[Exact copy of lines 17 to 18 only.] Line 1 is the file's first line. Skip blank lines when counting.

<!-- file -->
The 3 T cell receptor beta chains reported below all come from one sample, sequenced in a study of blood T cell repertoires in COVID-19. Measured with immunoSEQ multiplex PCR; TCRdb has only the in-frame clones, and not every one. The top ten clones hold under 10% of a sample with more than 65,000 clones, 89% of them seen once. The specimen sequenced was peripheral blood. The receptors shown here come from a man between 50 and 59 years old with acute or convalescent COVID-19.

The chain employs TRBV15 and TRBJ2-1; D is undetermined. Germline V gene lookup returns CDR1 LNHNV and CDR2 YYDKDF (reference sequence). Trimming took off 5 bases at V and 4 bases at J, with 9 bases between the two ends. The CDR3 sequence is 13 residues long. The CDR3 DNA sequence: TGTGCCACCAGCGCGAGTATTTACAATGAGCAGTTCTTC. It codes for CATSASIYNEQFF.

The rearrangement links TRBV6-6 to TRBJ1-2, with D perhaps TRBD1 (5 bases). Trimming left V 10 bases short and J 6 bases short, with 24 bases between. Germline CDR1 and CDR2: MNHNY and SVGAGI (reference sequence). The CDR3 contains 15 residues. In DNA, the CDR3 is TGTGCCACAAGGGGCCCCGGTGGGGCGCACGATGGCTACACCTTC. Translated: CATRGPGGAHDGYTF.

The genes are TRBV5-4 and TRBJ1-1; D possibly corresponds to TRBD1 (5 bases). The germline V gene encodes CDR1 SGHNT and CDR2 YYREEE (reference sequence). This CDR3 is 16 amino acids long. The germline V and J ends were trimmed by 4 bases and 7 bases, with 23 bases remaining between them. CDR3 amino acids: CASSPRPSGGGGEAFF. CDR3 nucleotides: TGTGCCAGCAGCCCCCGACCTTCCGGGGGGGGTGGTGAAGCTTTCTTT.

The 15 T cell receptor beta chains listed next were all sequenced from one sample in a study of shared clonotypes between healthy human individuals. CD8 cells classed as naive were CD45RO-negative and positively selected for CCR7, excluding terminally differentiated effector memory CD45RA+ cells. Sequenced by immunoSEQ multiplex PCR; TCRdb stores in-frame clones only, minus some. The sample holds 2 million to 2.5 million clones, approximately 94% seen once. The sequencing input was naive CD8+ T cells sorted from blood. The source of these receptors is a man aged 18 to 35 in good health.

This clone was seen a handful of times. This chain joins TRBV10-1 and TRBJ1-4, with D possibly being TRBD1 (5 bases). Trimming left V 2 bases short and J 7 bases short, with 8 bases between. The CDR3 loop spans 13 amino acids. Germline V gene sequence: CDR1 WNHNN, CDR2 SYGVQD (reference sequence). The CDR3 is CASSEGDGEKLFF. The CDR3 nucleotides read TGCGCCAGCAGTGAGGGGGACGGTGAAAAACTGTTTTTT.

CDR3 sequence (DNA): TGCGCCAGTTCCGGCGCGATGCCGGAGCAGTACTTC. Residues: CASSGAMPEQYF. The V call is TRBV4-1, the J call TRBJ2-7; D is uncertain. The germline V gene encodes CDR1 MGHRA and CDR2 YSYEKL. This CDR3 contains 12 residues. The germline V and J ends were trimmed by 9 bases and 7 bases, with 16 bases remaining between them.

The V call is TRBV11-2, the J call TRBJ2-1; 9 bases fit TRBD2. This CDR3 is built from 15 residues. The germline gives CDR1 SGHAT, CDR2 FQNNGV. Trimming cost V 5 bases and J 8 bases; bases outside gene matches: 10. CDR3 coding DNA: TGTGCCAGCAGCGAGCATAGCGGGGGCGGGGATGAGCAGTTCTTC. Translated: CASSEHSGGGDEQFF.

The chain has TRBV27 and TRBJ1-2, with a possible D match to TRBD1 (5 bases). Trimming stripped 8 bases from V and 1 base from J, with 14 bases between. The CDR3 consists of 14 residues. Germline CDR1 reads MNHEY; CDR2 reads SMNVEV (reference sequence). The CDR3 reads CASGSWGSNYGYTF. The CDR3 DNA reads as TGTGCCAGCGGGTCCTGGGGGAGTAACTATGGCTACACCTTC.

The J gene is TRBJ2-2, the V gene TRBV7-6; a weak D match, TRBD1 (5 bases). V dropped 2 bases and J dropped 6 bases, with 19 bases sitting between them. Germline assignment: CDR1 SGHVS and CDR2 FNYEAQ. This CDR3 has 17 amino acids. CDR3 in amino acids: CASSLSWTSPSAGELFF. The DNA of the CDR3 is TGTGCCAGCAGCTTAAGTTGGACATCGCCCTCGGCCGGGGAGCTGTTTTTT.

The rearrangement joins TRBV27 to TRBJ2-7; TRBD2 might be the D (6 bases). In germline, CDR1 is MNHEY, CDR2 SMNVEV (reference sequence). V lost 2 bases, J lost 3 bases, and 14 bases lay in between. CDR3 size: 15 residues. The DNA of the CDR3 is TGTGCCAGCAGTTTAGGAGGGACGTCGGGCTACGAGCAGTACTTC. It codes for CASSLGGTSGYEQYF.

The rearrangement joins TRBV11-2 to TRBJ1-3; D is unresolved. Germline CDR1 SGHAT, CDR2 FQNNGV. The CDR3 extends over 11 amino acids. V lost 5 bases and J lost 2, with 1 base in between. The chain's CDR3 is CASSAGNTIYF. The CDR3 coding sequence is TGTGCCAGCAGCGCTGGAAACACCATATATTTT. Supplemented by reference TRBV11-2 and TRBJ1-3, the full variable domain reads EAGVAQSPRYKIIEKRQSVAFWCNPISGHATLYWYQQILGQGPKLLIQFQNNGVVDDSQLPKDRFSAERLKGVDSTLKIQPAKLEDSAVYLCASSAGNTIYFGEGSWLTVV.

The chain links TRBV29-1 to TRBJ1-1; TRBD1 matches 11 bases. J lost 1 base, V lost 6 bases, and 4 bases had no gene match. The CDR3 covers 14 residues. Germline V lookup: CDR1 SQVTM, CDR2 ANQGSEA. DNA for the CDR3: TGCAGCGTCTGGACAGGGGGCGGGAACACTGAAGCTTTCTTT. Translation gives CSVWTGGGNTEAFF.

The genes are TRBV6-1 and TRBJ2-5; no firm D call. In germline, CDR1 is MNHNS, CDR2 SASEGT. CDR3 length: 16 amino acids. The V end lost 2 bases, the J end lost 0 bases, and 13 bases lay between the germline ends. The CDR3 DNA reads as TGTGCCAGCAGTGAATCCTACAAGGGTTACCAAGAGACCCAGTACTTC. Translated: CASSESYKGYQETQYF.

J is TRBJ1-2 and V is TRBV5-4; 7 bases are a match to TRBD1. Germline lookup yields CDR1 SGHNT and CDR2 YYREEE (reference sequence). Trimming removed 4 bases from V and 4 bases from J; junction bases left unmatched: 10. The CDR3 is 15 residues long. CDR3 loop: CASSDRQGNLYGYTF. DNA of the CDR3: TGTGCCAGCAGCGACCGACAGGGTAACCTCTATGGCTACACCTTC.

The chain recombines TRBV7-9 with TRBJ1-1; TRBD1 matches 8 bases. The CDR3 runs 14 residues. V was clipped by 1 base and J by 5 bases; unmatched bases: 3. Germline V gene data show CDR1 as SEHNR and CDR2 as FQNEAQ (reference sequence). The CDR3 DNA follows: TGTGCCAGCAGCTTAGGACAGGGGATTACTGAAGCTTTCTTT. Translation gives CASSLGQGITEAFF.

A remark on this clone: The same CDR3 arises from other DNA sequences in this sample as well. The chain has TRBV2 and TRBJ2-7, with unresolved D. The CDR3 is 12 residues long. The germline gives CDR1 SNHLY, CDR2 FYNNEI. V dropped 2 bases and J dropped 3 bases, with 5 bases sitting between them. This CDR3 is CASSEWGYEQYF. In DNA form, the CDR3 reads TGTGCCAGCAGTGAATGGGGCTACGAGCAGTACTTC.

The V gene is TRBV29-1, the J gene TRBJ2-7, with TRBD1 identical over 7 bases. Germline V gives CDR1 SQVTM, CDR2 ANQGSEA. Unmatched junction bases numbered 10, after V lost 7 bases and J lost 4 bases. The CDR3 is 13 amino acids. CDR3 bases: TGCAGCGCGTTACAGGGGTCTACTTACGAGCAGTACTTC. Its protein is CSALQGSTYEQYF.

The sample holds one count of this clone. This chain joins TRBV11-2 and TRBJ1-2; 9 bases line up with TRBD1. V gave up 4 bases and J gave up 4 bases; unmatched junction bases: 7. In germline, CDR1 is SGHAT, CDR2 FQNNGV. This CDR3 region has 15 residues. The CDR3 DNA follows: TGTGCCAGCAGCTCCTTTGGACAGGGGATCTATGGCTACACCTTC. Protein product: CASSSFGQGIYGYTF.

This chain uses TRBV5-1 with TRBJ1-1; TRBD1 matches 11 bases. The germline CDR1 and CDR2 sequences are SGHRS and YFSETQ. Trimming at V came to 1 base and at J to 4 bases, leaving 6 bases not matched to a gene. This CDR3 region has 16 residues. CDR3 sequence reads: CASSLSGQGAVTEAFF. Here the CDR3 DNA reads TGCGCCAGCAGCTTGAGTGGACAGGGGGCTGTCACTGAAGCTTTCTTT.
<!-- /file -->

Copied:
A remark on this clone: The same CDR3 arises from other DNA sequences in this sample as well. The chain has TRBV2 and TRBJ2-7, with unresolved D. The CDR3 is 12 residues long. The germline gives CDR1 SNHLY, CDR2 FYNNEI. V dropped 2 bases and J dropped 3 bases, with 5 bases sitting between them. This CDR3 is CASSEWGYEQYF. In DNA form, the CDR3 reads TGTGCCAGCAGTGAATGGGGCTACGAGCAGTACTTC.

The V gene is TRBV29-1, the J gene TRBJ2-7, with TRBD1 identical over 7 bases. Germline V gives CDR1 SQVTM, CDR2 ANQGSEA. Unmatched junction bases numbered 10, after V lost 7 bases and J lost 4 bases. The CDR3 is 13 amino acids. CDR3 bases: TGCAGCGCGTTACAGGGGTCTACTTACGAGCAGTACTTC. Its protein is CSALQGSTYEQYF.